So Just How Does Auger.AI Provide Such Fast Accurate AutoML?

Adam Blum
Adam Blum in @auger
Dec 14, 2018 · 3 min read

In our last post we pointed out that Auger outperforms the new Microsoft AutoML and other AutoML tools such as H2O and TPOT. Specifically we took the OpenML datasets that Microsoft used to compare their AutoML with other tools, time limited to one hour, and compared Auger’s predictive models (algorithms plus hyperparameters). Auger provided an average of 3.6% better accuracy than Microsoft’s AutoML (and Auger and Microsoft significantly outperformed both H20 and TPOT).

The big question we have received on this is “how is this possible to have such dramatically higher accuracy?”. There are several major reasons for this. Let’s discuss each of these.

Auger Chooses The Appropriate Optimizer Based on The Dataset

Most AutoML tools don’t even do an intelligent search but instead rely on grid search (or “random search” which is really just “random grid search”). Some AutoML products that do use the same optimizer (which chooses which algorithm and hyperparameters to train next) for each dataset they are presented with. By contrast, Auger uses several off the shelf optimization algorithms (such as Tree Parzen Estimators, Partical Swarm and Nelder Mead) and appropriately chooses which optimizer to use based on characteristics of the dataset. And for some datasets Auger uses its own optimizers, which are worth discussing separately.

Auger Uses Its Own Optimizers That Outperform Other Known Open Optimizers

Auger has several proprietary optimizers which outperform the more widely known open algorithms cited above on certain datasets. We will not delve deeply into those here. There are a couple of insights that we can share. First, most Bayesian optimization approaches (such as HyperOpt and HyperBand) rely purely on estimates of the accuracy of the trained algorithm. Auger recognizes that, since exploring the space of possible algorithms and hyperparameters is actually an infinite time problem, we need to define the problem as finding the best model within a bounded timeframe. Auger uses estimates of both accuracy and time to train to choose the model with best chance of the highest accuracy within the chosen time bound (and we have patents filed on this).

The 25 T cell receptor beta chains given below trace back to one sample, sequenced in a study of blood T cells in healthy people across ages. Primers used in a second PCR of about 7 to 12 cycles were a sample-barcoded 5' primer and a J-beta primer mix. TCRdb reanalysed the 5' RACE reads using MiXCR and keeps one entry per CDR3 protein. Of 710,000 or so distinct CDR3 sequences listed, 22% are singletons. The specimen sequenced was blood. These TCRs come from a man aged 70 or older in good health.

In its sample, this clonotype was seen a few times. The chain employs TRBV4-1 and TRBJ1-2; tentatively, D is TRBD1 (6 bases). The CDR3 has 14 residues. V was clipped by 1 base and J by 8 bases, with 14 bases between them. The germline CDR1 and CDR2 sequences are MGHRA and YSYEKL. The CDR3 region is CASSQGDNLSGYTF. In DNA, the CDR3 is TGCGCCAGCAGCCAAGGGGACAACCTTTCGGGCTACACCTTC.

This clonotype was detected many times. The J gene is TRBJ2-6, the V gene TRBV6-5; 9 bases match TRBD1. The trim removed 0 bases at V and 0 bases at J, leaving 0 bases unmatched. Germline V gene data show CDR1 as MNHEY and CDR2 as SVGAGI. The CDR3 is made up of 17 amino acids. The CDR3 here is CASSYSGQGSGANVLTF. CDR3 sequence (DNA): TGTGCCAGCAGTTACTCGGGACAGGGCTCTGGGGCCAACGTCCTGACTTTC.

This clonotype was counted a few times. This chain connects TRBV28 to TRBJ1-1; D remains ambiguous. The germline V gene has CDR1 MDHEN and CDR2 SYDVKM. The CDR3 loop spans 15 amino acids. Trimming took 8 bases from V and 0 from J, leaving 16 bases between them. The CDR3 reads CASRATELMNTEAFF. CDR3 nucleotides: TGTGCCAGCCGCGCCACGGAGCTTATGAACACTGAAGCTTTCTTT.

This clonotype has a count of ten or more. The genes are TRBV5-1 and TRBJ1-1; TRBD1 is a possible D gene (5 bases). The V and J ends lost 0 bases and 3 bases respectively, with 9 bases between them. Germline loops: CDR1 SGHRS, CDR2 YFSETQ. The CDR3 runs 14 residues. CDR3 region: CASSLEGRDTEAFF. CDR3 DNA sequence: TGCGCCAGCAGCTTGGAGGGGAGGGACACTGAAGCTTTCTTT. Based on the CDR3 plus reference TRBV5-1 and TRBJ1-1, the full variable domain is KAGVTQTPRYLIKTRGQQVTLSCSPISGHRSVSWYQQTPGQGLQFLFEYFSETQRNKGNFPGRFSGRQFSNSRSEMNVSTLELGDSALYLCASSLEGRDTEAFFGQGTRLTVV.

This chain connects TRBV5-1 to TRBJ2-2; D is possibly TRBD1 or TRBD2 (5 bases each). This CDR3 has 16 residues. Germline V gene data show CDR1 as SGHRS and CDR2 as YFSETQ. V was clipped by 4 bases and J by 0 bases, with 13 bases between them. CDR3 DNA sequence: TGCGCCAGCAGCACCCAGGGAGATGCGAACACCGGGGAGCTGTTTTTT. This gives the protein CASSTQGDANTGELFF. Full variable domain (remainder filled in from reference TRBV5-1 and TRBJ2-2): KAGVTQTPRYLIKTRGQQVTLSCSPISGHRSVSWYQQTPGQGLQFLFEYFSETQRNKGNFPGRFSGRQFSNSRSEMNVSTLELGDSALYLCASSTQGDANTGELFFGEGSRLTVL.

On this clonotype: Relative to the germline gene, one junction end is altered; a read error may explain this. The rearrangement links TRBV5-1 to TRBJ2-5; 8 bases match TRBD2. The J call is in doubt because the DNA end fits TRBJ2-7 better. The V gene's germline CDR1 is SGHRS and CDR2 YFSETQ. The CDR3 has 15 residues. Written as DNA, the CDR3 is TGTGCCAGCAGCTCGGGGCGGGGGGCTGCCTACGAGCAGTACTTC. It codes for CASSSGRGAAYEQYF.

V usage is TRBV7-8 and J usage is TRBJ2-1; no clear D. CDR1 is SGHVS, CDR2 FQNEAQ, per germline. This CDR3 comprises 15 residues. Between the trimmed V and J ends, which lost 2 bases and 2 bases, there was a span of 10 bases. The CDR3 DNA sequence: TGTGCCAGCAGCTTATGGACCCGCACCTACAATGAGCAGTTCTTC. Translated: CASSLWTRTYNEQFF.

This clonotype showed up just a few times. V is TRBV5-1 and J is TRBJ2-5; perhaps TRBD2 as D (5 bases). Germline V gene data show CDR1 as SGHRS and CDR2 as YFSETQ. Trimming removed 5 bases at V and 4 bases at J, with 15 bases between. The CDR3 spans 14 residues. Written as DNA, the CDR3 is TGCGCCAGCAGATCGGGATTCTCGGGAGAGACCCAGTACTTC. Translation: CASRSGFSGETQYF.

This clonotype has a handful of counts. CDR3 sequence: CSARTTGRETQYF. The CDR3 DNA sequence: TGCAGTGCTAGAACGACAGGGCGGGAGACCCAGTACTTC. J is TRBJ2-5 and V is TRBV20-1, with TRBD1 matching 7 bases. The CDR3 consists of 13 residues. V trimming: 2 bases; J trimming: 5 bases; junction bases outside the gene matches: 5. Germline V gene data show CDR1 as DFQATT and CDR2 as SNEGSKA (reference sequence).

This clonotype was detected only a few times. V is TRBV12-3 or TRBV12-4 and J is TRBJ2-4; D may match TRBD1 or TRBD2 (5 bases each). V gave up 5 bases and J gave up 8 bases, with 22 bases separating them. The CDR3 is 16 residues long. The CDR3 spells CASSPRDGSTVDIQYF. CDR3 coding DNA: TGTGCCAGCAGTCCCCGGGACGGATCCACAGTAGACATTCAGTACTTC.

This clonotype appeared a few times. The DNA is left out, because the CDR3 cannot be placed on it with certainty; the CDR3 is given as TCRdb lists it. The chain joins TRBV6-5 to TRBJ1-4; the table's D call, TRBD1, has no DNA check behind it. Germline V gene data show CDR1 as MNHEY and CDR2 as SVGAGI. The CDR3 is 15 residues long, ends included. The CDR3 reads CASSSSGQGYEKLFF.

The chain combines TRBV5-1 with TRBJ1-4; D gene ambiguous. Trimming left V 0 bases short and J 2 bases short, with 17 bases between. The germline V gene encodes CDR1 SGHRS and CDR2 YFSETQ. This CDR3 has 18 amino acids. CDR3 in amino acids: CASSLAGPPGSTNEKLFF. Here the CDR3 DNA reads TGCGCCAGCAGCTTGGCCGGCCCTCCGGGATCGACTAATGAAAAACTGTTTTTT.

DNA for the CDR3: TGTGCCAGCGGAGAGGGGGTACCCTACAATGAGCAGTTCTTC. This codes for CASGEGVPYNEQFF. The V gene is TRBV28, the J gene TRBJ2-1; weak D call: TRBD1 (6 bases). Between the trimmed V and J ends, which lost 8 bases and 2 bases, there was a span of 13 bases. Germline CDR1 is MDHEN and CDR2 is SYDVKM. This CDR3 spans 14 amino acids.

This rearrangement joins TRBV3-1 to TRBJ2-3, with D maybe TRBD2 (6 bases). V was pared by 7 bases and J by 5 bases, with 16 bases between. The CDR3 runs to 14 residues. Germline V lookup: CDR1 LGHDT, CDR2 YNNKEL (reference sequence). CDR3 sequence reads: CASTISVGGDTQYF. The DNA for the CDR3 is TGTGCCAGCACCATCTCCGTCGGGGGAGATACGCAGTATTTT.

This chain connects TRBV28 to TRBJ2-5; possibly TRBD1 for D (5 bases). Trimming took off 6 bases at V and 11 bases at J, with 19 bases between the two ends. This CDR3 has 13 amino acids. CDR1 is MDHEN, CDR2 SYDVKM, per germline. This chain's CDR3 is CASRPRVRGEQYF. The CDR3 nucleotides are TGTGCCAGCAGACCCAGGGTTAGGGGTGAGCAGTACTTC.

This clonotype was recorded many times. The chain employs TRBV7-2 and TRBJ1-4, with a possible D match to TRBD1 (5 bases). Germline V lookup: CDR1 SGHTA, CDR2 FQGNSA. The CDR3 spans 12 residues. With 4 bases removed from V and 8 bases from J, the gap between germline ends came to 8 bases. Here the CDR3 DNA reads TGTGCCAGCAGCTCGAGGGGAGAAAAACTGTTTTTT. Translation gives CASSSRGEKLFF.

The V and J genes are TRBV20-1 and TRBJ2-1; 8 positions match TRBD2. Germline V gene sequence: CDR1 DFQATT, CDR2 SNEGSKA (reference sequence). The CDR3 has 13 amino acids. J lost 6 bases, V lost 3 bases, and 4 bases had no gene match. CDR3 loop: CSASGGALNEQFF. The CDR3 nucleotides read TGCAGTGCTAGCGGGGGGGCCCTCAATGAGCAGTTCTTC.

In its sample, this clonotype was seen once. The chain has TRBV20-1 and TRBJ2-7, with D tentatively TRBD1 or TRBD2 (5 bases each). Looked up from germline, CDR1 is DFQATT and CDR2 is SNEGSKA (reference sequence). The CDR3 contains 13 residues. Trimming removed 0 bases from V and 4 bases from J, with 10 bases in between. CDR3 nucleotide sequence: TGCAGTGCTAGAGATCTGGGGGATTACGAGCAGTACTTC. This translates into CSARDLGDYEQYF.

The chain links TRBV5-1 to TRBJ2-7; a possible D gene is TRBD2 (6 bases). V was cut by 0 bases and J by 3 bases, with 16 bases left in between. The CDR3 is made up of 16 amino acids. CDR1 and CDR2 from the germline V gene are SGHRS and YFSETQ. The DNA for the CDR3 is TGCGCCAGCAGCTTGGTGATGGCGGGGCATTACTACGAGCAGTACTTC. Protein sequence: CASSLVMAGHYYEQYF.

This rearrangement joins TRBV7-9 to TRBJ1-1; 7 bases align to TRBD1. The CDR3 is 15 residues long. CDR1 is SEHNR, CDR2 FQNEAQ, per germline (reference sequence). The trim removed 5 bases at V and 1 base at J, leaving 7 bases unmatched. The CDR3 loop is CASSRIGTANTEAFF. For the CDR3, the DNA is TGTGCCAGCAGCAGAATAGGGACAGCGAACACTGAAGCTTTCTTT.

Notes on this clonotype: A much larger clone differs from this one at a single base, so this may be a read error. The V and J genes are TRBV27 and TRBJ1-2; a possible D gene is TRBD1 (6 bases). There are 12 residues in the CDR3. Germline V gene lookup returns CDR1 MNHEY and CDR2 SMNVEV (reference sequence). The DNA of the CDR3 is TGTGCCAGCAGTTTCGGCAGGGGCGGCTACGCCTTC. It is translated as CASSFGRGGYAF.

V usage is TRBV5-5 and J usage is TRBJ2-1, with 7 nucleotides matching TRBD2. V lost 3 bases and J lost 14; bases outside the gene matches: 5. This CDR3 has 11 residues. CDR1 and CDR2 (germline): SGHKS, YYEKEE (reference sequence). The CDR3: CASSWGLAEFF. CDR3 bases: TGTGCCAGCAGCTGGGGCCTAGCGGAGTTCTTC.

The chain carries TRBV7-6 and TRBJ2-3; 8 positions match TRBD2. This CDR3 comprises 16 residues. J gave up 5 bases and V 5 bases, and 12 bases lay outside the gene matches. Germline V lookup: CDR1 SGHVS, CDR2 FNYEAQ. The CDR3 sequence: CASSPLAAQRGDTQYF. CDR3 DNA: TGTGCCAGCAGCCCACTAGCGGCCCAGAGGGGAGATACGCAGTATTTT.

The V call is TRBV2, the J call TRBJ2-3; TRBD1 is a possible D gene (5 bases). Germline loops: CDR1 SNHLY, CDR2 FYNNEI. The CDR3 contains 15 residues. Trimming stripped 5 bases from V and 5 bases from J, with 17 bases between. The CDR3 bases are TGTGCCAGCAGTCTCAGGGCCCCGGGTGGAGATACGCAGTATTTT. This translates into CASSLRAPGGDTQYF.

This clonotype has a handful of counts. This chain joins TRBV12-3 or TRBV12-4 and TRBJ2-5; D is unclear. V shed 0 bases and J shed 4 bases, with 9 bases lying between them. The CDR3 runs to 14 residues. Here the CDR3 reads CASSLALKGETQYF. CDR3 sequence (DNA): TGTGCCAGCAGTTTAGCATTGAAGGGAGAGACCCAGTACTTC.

Don’t Just Ensemble Models, Ensemble Optimizers

Just like Auger combines leading complementary models into ensembles to get the highest accuracy, Auger in some circumstances combines approaches of optimizers to to find better suggested models faster. Auger’s proprietary optimizers combine well with more commonly known approaches. Much better than two similar known optimizers would (such as HyperOpt and HyperBand).

Auger Chooses Which Model To Begin With Based on The Dataset

Whether with off-the-shelf optimizers or Auger’s own optimizers, in order to accelerate the process of getting acceptable model accuracy as soon as possible Auger chooses an initial model (algorithm plus hyperparameters) based on looking at characteristics of the dataset compared with other datasets it has trained against in the past. As a hosted service we have quite a large collection to learn from. Note that we only use the metadata of such datasets (numbers of features, numbers of rows or events, distribution of the data in features) not the data itself. We refer to this approach as “warm start”. It’s one of the reasons why Auger so quickly begins to offer reasonably accurate trained models shortly after an experiment run begins.

But The Most Important Dataset Is Your Own

What were your experiences running Auger.AI on your own datasets. What is the accuracy you got with other AutoML? What did you get with Auger? How much time did you give for the time bound on the training process? Especially if you are one of the few counterexamples where Auger didn’t find a more accurate model faster, we want to hear from you.

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Adam Blum

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Adam Blum

CEO of Auger.AI — Technical co-founder of startups, father of kids, writer of books, racer of ultramarathons. Building ML tools in four different decades…

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